UPDATED AFTER PRINT DEADLINE
  • Man overboard at reservoir

    More than 20 law enforcement and emergency medical services personnel, and volunteer firefighters were looking for a man Thursday evening who had fallen off a sailboat that afternoon at Marion Reservoir. When the search was called because of darkness, the boater had not been found.

HEADLINES

  • KBI to probe 2 deaths

    An unidentified body of a white male was found at 3:30 p.m. May 2 while Sheriff Rob Craft, Marion Police Chief Josh Whitwell, and Marion Police Sgt. Clinton Jeffrey were conducting a search in the area of 160th and Xavier roads, in the eastern part of the county. The search was a result of a report a missing person possibly in the area. Kansas Bureau of Investigation assisted in processing the scene and collecting forensic evidence. The body was transported to the Sedgwick County Forensic Center for examination and an autopsy to help to identify the body.

  • City utility bills will balance out

    With changes — even good ones — comes some pain. Marion utility customers may experience some pain in the wallet after new electric meters are installed. According to city administrator Doug Kjellin, as meters are replaced, the final reading of the old meter is entered as the usage to be billed.

  • Replacing old road graders would cost county $70K more per year

    Purchasing three road graders with expiring leases and replacing three older road graders would increase Marion County Road and Bridge department payments for road graders by about $70,000 per year for five years, Marion County Commission learned Monday. Foley Tractor representative Garrett Clay met with the commission and Road and Bridge Superintendent Jim Herzet. The three graders coming off lease each have between 6,500 and 7,100 hours of use and are five years old. They could reasonably be expected to work well for another 10 years or more, Herzet said.

  • MHS valedictorians going into technology fields

    Marion High School seniors Dane Purkeypile and Derek Stuchlik will go out at the top of their class Sunday at graduation. Both students earned 4.0 grade point averages for the entirety of their high school careers. And both of them plan to use their talents for math and science in college, studying technological fields.

  • New games, events announced

    This year’s Chingawassa Days festival June 3 through 5, downtown Marion, will be a combination of new and familiar entertainment and contests. Games

  • Lincolnville church to close after 124 years

    The Lincolnville United Methodist Church will close its doors for good May 22. It is thought to be the oldest sanctuary still in use in Marion County. Tom and Lynley Remy of rural Lost Springs have attended the church almost all of their married life.

  • Peabody nursing home sells

    Legacy Park of Peabody was sold May 1 to Deseret Health Group of Centerville, Utah. The announcement was made Monday. “I don’t perceive any big changes,” regional vice president Clayton South said.

DEATHS

  • Betty Baker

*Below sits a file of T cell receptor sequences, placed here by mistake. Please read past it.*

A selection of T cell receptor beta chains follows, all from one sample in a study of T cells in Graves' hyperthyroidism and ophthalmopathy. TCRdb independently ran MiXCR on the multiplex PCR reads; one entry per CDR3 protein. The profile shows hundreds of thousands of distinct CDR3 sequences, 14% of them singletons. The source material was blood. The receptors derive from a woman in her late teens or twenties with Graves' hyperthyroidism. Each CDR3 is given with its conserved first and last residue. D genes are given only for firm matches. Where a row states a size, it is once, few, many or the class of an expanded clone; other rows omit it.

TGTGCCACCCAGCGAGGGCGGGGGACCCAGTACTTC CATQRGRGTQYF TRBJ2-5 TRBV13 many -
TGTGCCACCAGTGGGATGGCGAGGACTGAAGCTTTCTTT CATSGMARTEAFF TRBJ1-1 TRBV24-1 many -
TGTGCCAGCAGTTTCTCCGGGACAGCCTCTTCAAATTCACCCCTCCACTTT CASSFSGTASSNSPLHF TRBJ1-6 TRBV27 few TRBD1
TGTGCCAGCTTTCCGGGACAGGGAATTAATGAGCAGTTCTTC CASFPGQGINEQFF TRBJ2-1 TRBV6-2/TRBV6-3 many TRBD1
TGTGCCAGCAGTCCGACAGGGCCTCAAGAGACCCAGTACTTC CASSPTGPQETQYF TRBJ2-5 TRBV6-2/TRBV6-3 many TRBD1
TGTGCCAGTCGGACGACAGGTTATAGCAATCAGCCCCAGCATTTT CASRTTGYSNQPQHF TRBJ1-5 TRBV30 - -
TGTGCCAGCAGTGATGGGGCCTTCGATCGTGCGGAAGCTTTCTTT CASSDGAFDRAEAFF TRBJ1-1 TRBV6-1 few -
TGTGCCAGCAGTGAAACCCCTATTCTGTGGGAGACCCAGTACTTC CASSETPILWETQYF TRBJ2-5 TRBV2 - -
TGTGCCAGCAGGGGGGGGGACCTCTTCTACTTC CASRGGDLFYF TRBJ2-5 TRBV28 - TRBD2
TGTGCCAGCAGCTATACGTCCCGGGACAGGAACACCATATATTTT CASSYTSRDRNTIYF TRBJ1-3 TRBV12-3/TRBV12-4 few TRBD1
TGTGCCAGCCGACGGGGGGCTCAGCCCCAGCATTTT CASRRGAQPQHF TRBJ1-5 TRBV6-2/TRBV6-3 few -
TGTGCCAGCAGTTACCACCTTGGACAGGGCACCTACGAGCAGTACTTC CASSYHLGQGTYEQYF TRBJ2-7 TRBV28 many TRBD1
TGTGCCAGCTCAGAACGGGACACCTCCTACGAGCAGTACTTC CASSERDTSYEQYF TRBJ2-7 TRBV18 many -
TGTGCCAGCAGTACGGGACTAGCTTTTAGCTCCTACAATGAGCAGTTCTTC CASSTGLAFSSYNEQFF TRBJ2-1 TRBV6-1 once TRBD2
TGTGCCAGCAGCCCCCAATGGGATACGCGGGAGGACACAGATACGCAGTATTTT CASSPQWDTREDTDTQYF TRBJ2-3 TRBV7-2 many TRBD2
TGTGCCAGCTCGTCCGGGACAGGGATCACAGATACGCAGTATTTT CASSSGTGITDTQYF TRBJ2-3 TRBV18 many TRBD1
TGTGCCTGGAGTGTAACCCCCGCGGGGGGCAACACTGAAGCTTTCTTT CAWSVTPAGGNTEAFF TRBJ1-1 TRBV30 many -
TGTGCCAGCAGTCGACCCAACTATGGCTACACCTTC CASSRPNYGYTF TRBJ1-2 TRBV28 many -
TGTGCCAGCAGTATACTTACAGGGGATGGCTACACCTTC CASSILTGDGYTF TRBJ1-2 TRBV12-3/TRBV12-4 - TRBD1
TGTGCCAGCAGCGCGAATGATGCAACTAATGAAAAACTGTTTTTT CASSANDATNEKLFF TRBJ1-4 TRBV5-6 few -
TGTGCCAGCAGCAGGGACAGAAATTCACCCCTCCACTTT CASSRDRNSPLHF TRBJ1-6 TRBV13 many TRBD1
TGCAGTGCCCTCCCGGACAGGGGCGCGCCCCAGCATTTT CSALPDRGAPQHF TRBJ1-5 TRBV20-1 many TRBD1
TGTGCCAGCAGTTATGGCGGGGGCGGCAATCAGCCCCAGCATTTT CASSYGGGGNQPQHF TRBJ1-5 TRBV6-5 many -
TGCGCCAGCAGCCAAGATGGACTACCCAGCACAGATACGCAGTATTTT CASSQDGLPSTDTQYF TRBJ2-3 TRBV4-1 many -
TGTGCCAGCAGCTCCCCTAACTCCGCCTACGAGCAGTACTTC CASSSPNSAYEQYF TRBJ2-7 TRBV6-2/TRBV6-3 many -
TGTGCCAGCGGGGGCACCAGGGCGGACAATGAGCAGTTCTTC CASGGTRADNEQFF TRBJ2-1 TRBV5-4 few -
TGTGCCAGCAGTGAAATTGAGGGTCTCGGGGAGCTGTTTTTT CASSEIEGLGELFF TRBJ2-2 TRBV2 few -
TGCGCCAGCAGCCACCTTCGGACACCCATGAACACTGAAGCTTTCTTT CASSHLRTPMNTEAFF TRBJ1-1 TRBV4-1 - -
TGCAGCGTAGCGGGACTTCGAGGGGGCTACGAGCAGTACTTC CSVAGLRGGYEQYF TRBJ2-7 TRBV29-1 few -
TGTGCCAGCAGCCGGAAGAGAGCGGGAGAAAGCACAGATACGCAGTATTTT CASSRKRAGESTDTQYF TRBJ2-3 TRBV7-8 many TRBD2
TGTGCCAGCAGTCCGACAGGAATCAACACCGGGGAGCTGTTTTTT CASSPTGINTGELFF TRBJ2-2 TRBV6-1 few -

Betty Florine Baker, 87, of Newton, died May 4 at Newton Medical Center, Newton. Born July 30, 1923, in Wichita, to William and Mable (Lambert) Dilley, she was a registered nurse in the Newton school district.

  • Alan Boese

    Alvin Boese, 94, of Goessel, died May 1 at Parkside Homes, Hillsboro. Born April 29, 1917, in Goessel, to Abraham L. and Maria (Schroeder) Boese, he was a dairy and grain farmer.

  • Tomas Carrasco Jr.

    Tomas T. Carrasco Jr., 82, of Lincolnville, died May 9 at his home. He was born Aug. 15, 1928, in Crystal City, Texas, to Tomas Sr. and Teresa (Torralva) Carrasco.

  • Leonard Klassen

    Leonard F. Klassen, 84, of Marion, died May 7 at Harry Hynes Memorial Hospice, Wichita. He was born April 7, 1927, at Lehigh to David S. and Anna (Friesen) Klassen.

  • Irma Levy

    Irma P. Levy, 91, of Herington, died May 7 at Salem Home of Hillsboro. She was born Jan. 10, 1920, at Lincolnville, to Henry H. and Clara L. (Weber) Pagenkopf.

  • Gayland Park

    Gayland “Gay” Wayne Park, 76, of Cottonwood Falls, died May 7 because of a vehicle-train accident near Elmdale. He was born Sept. 24, 1934, in his family’s log cabin in Elmdale, to Wayne Way and Hazel (Broiles) Park. He graduated in 1952 from Clements High School.

  • Frank Patton

    Frank William Patton, 93, of Tampa, died April 30. Born April 22, 1918, in Battlefield, Mo., to Lendey W. and Eliza Jane (Viles) Patton, he was raised on a small farm near Nixa, Mo.

  • William Schimpf

    William John Schimpf, 60, of Marion, died at his home April 27. He was born Nov. 23, 1950, at Marion, to William Sr. and Pauline Gertrude (Spachek) Schimpf.

  • Elsa Wiens

    Elsa Wiens, 79, of Hillsboro, died April 26 at Hillsboro. Born May 18, 1931, in Marshfield, Wis., to Adolph and Ida (Lehnherr) Haeni, she was a registered nurse.

DOCKET

OPINION

  • Good luck, graduates

    This is what most teens dream of and most parents dread — high school graduation. It’s usually a mixed bag of emotions. Parents want their children to grow up and eventually go out into the world. I believe that God designed teens to drive adults crazy, so when the time comes for the teen to leave home, everyone usually is ready for him or her to go. But even when parents are prepared for the inevitable, it is still difficult.

  • Once in a blue moon

    Some have noticed employees of this newspaper driving a new vehicle. Yes, it’s true. We have purchased a smaller version of the traditional van we’ve used in the past. The vehicle purchase was possible because the newspaper owners and editors were thrifty. It also was a decision of economy. This vehicle makes more than twice as many miles per gallon of gas as the previous vehicles. With fuel nearing the $4 per-gallon mark, economy is imperative.

  • Development vision